Live Review: Ensemble Offspring



Ensemble Offspring
Red Rattler Theatre, Marrickville, 29 March 2015


A quote from John Cage was taped to a marimba at Marrickville’s Red Rattler Theatre, the new venue for Ensemble Offspring’s annual Sizzle: “Be open to whatever comes next”. Here, the pageantry and ritual of Ensemble Offspring’s The Secret Noise met the picnic atmosphere of a relaxed afternoon barbeque.

Cage’s 1967 ‘Musicircus’ formed the first half of Sizzle. ‘Musicircus’ is an event that involves a number of different musicians or groups performing simultaneously in the same space. Players in fluorescent blue and pink wigs littered the converted warehouse of the cabaret-themed Red Rattler while audience members wandered through with drinks in hand or lounged in red velvet armchairs. The concept of ‘Musicircus’ means that each member of the audience can curate their own musical experience; walking in any given direction will turn the volume down on one performance and up on another.

Fragments of Debussy, Berio and Clarke emanated from the flute of Jodie Rottle (one of Ensemble Offspring’s Hatched Academy musicians) before giving way to spoken word performances by Lamorna Nightingale and Jason Noble. The score on a toy piano was the Beatles’ ‘Penny Lane’, though I never heard that song in any recognisable form. Small children picked up slide whistles or rang tiny bells and everywhere was the sound of rattling dice, players using Cagean chance operations to dictate their performances. A sausage sizzle and Red Rattler’s bar fulfilled Cage’s suggestion, in an interview, that ‘Musicircus’ should always include food and drink. The Red Rattler’s house beer, Rats Piss [sic], was quite pleasant despite the unsavoury name and absent apostrophe.

The intention of Sizzle is to break down the barriers between audiences and performers, and there were plenty of opportunities for audience members to interact – particularly the wide-eyed, uninhibited children who seemed to soak up the sonic atmosphere with fascination. In a room upstairs, a Twister mat was laid out on the floor, and the coloured drawings of both children and adults were performed on brightly coloured bells. Secret performance spaces were set up behind the stage, where, much like in Ensemble Offspring’s 2014 event The Secret Noise, audience members could be treated to a private performance or become performers themselves by playing on the Bebot – Robot Synth iPhone app. At one point, electronic sounds thickened the ambience; subtle changes, controlled by a laptop, were apparently influenced by a nearby chess game. ‘Musicircus’ left me wanting more; the hour seemed to be over quickly, and I would have liked more time to experience the immersive, fluctuating wash of sounds. On the other hand, Cage’s suggested five hours might have been a bit much.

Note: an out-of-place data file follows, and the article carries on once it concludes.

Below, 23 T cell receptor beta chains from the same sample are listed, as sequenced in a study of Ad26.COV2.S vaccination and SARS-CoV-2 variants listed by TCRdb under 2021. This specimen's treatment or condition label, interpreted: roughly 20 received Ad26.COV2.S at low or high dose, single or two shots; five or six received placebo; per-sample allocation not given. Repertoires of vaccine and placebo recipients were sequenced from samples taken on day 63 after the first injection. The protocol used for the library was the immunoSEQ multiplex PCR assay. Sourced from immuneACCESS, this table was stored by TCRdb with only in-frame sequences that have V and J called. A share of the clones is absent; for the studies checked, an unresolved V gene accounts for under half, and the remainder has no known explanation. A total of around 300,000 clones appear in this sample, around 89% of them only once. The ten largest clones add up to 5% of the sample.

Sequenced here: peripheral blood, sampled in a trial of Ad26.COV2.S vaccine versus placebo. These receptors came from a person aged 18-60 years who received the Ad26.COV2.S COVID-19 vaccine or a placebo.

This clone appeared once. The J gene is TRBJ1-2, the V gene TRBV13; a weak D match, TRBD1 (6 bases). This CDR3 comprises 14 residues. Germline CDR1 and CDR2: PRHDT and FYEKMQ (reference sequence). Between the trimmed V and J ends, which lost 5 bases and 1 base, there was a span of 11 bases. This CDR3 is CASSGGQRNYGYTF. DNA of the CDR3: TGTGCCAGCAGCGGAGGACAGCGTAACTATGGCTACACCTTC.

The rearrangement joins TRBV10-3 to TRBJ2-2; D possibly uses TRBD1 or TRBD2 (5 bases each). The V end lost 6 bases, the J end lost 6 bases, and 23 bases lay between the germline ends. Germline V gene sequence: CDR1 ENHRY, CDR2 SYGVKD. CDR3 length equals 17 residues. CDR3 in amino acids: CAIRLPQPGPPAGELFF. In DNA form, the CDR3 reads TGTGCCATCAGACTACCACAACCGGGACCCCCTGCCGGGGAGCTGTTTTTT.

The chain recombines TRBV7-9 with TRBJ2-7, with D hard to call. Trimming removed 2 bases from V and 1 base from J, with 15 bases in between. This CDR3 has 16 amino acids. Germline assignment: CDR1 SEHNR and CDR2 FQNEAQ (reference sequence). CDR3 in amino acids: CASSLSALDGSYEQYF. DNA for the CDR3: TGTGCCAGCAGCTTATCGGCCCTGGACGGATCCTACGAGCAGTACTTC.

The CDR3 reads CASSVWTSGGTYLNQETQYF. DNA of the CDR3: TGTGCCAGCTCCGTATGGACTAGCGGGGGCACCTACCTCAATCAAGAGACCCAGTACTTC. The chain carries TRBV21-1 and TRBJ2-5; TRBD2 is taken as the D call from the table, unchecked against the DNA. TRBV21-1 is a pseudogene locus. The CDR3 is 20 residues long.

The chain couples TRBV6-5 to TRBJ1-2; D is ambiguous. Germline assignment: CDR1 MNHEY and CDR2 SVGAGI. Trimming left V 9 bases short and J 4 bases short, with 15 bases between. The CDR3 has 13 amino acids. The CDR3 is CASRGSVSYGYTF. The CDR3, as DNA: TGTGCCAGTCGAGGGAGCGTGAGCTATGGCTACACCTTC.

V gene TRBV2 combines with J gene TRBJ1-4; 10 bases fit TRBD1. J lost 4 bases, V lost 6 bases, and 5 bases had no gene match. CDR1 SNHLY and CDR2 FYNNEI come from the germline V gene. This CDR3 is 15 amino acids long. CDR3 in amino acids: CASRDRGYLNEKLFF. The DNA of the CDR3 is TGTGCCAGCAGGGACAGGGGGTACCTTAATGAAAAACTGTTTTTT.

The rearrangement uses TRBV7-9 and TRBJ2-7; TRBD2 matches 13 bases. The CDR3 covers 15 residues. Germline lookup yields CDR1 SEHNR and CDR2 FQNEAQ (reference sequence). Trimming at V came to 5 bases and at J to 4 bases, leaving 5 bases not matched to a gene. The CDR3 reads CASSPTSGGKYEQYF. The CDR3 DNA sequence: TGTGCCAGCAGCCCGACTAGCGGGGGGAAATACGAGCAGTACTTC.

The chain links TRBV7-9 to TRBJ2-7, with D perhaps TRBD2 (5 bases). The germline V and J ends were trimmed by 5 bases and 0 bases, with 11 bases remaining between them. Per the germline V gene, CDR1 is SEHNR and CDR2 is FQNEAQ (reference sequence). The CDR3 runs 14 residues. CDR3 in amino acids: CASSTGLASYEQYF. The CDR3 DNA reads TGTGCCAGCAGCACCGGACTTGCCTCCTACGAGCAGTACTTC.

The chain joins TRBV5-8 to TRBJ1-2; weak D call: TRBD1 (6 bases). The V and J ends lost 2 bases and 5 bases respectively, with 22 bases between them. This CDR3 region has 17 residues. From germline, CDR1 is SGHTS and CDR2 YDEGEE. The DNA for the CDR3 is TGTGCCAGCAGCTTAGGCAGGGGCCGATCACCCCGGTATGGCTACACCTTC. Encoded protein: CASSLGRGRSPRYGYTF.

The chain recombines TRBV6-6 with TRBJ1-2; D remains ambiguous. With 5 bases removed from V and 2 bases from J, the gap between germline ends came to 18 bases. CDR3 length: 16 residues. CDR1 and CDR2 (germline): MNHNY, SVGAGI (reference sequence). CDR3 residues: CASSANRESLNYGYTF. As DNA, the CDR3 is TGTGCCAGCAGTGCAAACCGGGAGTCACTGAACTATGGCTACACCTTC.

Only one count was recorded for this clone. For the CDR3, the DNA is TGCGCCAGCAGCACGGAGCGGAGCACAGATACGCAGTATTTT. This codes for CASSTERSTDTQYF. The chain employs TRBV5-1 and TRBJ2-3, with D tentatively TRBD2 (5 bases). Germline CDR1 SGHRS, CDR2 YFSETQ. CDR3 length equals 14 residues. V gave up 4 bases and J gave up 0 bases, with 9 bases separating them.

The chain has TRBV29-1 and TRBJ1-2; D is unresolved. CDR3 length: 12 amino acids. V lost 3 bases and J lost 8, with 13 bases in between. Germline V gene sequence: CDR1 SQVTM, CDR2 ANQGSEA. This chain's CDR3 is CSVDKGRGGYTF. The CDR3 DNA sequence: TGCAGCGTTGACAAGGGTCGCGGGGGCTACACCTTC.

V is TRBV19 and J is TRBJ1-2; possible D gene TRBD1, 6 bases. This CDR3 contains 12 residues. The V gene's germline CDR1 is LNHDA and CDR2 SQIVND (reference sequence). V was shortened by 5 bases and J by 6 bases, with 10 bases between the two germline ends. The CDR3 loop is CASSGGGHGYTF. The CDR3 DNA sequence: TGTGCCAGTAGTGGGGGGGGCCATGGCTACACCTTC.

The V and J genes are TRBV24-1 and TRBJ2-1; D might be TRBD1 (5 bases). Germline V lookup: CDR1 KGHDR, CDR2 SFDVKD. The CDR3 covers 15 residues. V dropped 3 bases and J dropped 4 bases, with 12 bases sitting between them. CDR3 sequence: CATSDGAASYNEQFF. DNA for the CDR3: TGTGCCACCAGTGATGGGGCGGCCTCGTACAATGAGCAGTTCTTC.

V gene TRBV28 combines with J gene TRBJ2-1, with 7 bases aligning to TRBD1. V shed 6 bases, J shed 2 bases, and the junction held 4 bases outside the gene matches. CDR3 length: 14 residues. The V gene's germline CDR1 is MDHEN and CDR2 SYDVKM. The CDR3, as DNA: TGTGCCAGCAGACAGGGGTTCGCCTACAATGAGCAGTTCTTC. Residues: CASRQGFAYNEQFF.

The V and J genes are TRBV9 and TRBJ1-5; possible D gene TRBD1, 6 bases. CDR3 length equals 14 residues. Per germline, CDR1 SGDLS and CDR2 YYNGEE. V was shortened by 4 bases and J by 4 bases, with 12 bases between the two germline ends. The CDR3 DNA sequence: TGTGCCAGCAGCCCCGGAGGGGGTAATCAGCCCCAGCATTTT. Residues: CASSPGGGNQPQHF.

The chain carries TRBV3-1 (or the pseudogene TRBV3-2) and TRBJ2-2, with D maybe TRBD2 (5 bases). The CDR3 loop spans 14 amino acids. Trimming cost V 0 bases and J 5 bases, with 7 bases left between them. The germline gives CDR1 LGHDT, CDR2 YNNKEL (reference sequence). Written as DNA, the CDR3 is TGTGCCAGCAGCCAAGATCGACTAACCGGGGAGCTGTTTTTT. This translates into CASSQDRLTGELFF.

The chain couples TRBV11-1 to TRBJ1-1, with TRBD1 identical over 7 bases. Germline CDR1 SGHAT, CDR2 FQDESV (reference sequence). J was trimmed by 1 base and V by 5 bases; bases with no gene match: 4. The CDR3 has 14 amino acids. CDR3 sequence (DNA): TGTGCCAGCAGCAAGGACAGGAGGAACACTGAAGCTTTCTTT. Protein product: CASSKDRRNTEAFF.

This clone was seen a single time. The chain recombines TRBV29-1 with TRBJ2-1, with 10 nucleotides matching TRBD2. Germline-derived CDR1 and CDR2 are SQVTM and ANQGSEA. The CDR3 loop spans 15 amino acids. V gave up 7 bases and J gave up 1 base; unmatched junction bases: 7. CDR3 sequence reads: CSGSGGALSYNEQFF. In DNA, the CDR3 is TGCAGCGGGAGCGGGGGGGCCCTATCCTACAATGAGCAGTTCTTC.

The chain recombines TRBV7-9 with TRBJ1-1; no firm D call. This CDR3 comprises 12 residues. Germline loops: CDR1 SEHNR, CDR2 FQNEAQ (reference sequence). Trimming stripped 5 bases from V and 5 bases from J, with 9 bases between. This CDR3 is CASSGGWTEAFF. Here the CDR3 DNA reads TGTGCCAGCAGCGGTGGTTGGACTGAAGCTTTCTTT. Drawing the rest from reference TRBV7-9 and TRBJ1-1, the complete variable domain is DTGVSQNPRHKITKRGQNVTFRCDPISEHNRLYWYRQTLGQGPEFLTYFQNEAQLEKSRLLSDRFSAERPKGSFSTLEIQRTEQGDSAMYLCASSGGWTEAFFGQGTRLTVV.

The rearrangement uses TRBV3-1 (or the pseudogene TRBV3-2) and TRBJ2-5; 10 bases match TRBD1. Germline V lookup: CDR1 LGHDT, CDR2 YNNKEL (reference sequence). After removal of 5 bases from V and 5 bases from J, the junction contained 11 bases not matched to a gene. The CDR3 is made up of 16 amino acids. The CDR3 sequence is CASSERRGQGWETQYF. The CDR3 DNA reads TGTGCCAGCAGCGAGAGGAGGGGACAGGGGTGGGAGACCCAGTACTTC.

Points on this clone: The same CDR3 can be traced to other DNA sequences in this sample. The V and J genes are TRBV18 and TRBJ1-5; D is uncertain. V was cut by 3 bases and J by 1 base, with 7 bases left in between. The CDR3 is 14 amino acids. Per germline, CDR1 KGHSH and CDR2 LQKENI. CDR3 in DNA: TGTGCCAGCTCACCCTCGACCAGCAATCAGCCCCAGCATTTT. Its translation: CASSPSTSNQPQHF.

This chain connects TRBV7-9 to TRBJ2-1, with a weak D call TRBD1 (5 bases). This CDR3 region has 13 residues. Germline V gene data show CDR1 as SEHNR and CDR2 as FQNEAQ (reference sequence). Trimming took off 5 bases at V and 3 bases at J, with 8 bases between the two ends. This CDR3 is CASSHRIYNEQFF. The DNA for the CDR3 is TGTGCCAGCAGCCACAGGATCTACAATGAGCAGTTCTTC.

The main stage performances kicked off with the high-energy ‘Action Music’, performed by four core members of Ensemble Offspring; Claire Edwardes on percussion, Lamorna Nightingale on flute, Bree van Reyk on drum kit and Jason Noble on clarinets. ‘Action Music’ is scored for any number or combination of instruments and was composed by Eric Griswold in 2013 for a collaboration between Ensemble Offspring and Clocked Out. Rhythms and gestures are specified, while pitches and techniques depend on the whim of the players. The performance was tight and exciting, the unison rhythms perfectly synchronised. It was a highlight of the afternoon, with the toy piano making another appearance in Edwardes’ capable hands.

The first of Ensemble Offspring’s guest artists for the event was Jess Green’s Construct Explode project. Green describes the group’s style as a ‘bit of rock, bit of pop, bit of jazz and boom!’ but there was also a mesmerising touch of minimalism in the repeated accompaniment figures, aided by loop-pedal, which made it feel like a logical progression from ‘Musicircus’. In addition to Alyx Dennison on vocals/synths and Cameron Haas on bass, the group also included two of Ensemble Offspring’s members, Bree van Reyk on drums as well as Jason Noble on bass clarinet and ‘pepa’, a nasal sounding clarinet-like instrument made from an ox’s horn.

The audience was treated to a completely different sound-world with 10 Guitar Project, an orchestra of ten electric guitars and drum kit. The laidback, garage-jam stage presence of the ensemble belied their nuanced (even delicate, at times) sound. Performing works by composer and ensemble leader David Reaston, they bookended ‘Beep’ and two movements of ‘Tacet Suite’ between the lighter ‘81-89′, which draws musical material from 1980s cartoon themes, and ‘Rock School’, a satirical piece performed using only open chords – the first chords one learns when starting on the guitar.

Sizzle offered a challenging, vibrant exploration of sounds and music in a fun, relaxed atmosphere. The format, which allowed the audience members to choose their own level of involvement, enticed the listeners to engage and interact with the music – a very different experience to being ‘force-fed’ in a concert hall! Sizzle left the audience not only open, but looking forward to whatever comes next from Ensemble Offspring.


Image supplied.

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